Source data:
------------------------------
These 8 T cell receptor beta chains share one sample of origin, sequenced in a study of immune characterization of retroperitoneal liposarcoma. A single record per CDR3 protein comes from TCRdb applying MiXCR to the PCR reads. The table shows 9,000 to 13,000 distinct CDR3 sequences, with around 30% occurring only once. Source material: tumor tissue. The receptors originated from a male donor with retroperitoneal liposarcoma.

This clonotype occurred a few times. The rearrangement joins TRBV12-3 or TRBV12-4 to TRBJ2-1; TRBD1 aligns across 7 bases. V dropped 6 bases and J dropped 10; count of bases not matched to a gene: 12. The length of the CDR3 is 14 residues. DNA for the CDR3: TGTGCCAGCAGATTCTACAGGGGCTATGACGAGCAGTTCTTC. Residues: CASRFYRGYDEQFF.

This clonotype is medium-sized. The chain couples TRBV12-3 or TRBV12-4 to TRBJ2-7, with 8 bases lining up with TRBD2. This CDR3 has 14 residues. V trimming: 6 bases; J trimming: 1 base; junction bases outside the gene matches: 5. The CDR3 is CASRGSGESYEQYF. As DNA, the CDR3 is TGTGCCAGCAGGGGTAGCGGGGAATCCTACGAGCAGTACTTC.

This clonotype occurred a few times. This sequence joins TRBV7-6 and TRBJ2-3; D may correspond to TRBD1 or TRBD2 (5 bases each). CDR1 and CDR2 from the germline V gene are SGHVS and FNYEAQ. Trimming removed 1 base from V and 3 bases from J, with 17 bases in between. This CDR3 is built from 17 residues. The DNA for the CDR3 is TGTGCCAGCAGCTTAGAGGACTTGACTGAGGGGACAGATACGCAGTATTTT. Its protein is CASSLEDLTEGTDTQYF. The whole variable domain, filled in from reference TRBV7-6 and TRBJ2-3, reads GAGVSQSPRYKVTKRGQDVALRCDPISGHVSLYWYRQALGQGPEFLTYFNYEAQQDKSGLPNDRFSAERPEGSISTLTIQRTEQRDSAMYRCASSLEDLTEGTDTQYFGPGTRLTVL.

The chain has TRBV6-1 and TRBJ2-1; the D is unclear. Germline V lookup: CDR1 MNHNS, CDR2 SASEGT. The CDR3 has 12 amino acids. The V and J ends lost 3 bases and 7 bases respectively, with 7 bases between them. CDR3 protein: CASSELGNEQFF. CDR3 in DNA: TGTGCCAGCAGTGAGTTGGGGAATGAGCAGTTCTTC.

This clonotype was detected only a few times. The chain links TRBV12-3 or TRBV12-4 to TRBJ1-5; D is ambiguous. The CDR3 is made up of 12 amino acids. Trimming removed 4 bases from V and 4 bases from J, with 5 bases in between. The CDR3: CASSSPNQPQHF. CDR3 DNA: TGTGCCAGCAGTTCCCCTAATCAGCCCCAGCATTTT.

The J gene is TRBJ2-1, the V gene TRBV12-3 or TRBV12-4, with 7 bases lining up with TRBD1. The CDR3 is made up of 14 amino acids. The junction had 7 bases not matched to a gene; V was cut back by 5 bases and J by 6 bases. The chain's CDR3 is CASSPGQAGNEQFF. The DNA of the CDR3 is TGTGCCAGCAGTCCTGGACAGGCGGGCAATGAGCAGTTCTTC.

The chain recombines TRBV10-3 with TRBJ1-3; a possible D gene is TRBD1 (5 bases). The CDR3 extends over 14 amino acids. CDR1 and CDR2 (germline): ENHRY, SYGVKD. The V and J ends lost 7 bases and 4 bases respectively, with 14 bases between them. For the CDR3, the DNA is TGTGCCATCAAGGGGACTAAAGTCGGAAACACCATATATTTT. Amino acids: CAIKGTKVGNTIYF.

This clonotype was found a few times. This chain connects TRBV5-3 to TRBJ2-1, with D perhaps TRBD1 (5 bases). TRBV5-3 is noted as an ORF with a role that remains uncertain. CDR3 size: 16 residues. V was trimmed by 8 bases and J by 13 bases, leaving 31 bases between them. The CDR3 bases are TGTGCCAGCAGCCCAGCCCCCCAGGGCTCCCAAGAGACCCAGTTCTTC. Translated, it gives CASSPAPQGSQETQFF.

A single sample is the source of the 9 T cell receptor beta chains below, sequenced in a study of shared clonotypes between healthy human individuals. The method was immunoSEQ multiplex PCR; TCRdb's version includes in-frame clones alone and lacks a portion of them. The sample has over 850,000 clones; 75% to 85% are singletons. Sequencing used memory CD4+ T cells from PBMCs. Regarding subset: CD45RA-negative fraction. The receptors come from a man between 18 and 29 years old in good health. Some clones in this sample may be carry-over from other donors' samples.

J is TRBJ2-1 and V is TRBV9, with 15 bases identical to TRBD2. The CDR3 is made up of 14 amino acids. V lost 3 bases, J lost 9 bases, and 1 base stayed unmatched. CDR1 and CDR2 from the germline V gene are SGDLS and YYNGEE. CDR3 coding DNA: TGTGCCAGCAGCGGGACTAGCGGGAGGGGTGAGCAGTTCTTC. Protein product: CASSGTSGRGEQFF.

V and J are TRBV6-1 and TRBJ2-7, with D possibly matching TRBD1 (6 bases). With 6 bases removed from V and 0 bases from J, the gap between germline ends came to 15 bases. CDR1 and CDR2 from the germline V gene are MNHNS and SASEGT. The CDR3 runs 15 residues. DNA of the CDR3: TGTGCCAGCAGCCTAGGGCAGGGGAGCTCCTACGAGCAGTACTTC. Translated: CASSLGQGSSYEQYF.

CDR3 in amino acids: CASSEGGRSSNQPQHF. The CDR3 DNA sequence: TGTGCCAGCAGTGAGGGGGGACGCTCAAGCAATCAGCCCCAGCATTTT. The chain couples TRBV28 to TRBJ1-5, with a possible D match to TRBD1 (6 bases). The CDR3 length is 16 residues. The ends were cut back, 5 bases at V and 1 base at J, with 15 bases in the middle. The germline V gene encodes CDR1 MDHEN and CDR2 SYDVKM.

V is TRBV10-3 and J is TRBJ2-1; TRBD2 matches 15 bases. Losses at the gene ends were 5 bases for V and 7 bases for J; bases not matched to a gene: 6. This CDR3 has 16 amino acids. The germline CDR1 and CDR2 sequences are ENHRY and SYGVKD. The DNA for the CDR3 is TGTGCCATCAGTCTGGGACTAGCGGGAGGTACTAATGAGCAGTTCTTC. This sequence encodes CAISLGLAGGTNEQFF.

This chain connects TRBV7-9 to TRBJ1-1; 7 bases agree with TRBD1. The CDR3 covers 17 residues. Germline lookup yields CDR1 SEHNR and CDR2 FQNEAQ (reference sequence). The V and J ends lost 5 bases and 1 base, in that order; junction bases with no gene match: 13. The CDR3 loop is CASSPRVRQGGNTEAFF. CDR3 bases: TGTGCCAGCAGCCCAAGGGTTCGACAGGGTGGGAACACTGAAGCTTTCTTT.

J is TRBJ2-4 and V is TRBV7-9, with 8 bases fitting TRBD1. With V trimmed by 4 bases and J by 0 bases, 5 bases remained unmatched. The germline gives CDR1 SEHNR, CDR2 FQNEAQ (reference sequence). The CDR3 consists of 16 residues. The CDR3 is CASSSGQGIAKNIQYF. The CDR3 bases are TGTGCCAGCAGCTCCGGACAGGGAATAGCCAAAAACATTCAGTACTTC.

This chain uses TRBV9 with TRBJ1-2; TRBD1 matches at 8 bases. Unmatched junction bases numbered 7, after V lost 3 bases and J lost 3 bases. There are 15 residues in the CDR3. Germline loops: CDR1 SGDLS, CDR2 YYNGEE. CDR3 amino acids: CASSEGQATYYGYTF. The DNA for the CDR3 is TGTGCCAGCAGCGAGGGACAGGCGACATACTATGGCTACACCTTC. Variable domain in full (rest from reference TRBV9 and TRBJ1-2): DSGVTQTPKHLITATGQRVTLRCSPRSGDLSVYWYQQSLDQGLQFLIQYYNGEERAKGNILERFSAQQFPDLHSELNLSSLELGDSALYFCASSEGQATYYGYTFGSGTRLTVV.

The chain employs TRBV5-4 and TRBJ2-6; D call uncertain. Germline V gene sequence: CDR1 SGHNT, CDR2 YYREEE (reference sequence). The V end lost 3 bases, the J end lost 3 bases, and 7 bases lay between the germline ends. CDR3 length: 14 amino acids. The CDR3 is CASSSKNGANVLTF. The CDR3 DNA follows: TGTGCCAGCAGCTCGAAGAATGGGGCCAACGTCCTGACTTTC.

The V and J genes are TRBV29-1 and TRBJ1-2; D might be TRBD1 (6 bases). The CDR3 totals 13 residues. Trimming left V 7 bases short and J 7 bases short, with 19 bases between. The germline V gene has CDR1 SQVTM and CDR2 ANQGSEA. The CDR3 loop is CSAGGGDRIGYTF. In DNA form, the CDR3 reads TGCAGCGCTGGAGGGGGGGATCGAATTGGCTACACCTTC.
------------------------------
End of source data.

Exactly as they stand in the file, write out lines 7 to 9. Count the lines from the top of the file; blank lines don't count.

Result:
The J gene is TRBJ2-1, the V gene TRBV12-3 or TRBV12-4, with 7 bases lining up with TRBD1. The CDR3 is made up of 14 amino acids. The junction had 7 bases not matched to a gene; V was cut back by 5 bases and J by 6 bases. The chain's CDR3 is CASSPGQAGNEQFF. The DNA of the CDR3 is TGTGCCAGCAGTCCTGGACAGGCGGGCAATGAGCAGTTCTTC.

The chain recombines TRBV10-3 with TRBJ1-3; a possible D gene is TRBD1 (5 bases). The CDR3 extends over 14 amino acids. CDR1 and CDR2 (germline): ENHRY, SYGVKD. The V and J ends lost 7 bases and 4 bases respectively, with 14 bases between them. For the CDR3, the DNA is TGTGCCATCAAGGGGACTAAAGTCGGAAACACCATATATTTT. Amino acids: CAIKGTKVGNTIYF.

This clonotype was found a few times. This chain connects TRBV5-3 to TRBJ2-1, with D perhaps TRBD1 (5 bases). TRBV5-3 is noted as an ORF with a role that remains uncertain. CDR3 size: 16 residues. V was trimmed by 8 bases and J by 13 bases, leaving 31 bases between them. The CDR3 bases are TGTGCCAGCAGCCCAGCCCCCCAGGGCTCCCAAGAGACCCAGTTCTTC. Translated, it gives CASSPAPQGSQETQFF.